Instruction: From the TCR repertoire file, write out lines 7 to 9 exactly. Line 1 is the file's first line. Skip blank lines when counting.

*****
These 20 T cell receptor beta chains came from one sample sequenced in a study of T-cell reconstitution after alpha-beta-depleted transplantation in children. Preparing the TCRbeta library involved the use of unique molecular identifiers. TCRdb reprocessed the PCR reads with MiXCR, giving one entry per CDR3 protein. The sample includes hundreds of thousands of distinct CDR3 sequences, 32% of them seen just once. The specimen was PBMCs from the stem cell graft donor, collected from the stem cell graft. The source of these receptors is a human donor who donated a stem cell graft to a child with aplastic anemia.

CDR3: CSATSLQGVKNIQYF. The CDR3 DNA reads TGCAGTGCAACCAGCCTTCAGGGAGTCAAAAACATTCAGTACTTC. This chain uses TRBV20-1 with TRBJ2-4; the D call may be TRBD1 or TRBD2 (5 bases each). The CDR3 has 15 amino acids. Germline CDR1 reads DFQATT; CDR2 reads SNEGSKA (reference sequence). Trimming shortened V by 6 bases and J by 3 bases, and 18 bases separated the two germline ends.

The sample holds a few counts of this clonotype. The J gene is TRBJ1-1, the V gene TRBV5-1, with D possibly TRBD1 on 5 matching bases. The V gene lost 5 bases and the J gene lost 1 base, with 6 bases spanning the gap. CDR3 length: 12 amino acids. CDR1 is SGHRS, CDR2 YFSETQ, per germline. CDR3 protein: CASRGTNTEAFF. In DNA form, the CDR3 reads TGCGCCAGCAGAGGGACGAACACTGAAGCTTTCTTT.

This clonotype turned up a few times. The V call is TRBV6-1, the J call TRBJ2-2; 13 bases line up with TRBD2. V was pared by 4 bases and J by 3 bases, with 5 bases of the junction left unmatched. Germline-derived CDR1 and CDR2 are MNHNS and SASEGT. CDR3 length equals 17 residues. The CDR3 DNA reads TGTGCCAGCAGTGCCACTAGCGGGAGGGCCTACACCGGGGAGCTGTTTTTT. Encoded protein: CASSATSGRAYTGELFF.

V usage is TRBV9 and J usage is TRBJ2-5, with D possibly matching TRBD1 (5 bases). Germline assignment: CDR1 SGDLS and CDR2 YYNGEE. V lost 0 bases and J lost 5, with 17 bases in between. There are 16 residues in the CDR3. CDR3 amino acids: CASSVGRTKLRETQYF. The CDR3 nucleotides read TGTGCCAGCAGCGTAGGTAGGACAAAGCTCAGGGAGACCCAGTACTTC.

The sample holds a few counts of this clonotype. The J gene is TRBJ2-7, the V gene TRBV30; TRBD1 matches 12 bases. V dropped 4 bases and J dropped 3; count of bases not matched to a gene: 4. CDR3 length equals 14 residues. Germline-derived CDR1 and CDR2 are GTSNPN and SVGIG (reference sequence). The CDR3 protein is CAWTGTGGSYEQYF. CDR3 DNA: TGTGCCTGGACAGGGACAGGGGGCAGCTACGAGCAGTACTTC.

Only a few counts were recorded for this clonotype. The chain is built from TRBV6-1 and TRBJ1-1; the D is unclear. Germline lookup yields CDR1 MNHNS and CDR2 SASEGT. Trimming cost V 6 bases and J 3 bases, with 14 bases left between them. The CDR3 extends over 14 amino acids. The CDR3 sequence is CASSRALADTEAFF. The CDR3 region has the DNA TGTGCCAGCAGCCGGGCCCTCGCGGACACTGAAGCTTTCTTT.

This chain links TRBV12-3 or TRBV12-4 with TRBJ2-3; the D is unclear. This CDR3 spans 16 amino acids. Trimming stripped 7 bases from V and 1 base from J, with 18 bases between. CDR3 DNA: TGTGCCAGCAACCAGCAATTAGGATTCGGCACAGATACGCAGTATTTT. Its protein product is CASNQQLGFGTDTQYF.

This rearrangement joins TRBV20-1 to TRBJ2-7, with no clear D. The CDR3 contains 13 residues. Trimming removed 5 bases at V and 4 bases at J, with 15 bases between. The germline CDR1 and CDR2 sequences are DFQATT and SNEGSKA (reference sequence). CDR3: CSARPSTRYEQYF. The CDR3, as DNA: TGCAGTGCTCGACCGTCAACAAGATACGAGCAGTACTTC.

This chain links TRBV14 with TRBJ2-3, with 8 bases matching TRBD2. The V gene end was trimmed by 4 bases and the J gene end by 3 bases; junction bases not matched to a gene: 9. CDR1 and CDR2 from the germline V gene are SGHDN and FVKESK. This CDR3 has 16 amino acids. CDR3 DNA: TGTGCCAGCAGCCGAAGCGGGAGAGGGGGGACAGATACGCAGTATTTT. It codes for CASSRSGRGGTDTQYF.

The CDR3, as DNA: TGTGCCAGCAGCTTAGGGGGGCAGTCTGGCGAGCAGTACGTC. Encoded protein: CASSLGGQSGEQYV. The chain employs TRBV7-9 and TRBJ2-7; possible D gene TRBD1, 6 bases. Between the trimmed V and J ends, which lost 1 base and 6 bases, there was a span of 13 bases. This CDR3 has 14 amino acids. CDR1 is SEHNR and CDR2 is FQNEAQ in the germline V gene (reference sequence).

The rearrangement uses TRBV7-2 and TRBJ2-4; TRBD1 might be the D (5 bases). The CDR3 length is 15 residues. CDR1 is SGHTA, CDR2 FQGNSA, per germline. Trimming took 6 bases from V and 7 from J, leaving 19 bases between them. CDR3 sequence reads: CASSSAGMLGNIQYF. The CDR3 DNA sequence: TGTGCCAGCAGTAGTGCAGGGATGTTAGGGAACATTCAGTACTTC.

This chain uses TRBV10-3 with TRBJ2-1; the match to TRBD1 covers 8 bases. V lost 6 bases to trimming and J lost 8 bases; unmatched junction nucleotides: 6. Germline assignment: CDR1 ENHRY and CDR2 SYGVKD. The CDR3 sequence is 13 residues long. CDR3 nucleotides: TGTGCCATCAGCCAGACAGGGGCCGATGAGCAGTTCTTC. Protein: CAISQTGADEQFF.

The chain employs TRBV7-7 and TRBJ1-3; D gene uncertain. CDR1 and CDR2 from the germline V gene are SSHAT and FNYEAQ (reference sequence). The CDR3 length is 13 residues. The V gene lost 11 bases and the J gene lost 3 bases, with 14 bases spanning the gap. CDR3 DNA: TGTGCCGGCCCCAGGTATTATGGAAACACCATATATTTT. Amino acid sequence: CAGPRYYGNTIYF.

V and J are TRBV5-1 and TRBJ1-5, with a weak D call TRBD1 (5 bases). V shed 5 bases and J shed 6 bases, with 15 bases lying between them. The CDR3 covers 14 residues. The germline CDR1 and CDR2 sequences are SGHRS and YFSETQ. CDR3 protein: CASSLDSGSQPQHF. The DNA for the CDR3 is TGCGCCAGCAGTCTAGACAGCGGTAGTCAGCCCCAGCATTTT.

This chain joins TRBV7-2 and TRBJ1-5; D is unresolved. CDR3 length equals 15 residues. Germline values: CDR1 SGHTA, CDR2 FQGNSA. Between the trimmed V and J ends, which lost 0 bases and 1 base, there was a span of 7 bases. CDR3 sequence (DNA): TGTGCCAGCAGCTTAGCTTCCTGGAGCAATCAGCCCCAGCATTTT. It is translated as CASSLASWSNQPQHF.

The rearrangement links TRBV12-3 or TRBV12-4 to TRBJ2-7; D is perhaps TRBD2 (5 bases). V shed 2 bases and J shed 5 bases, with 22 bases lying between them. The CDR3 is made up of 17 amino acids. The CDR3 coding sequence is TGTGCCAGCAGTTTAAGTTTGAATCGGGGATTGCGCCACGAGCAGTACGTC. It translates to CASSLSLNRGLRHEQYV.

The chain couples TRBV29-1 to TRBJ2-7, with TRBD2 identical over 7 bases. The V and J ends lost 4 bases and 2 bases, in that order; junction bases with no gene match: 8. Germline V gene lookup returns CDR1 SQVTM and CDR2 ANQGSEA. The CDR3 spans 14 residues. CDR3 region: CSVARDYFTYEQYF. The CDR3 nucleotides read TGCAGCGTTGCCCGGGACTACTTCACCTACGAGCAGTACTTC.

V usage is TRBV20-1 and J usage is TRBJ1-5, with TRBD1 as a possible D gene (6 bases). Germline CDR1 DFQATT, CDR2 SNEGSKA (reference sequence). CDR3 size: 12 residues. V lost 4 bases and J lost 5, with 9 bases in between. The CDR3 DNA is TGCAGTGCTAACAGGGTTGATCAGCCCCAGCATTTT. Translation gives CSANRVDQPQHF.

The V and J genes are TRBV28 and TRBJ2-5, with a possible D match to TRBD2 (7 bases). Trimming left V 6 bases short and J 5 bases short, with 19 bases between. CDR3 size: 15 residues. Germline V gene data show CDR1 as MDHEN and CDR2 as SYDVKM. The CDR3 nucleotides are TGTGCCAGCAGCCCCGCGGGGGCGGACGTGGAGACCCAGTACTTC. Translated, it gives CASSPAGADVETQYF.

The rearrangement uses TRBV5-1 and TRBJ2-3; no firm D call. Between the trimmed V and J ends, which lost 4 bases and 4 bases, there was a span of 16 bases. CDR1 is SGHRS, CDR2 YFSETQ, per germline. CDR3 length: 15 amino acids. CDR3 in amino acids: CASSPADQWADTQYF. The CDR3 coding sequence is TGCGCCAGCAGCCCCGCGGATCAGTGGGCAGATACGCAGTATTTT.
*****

Only a few counts were recorded for this clonotype. The chain is built from TRBV6-1 and TRBJ1-1; the D is unclear. Germline lookup yields CDR1 MNHNS and CDR2 SASEGT. Trimming cost V 6 bases and J 3 bases, with 14 bases left between them. The CDR3 extends over 14 amino acids. The CDR3 sequence is CASSRALADTEAFF. The CDR3 region has the DNA TGTGCCAGCAGCCGGGCCCTCGCGGACACTGAAGCTTTCTTT.

This chain links TRBV12-3 or TRBV12-4 with TRBJ2-3; the D is unclear. This CDR3 spans 16 amino acids. Trimming stripped 7 bases from V and 1 base from J, with 18 bases between. CDR3 DNA: TGTGCCAGCAACCAGCAATTAGGATTCGGCACAGATACGCAGTATTTT. Its protein product is CASNQQLGFGTDTQYF.

This rearrangement joins TRBV20-1 to TRBJ2-7, with no clear D. The CDR3 contains 13 residues. Trimming removed 5 bases at V and 4 bases at J, with 15 bases between. The germline CDR1 and CDR2 sequences are DFQATT and SNEGSKA (reference sequence). CDR3: CSARPSTRYEQYF. The CDR3, as DNA: TGCAGTGCTCGACCGTCAACAAGATACGAGCAGTACTTC.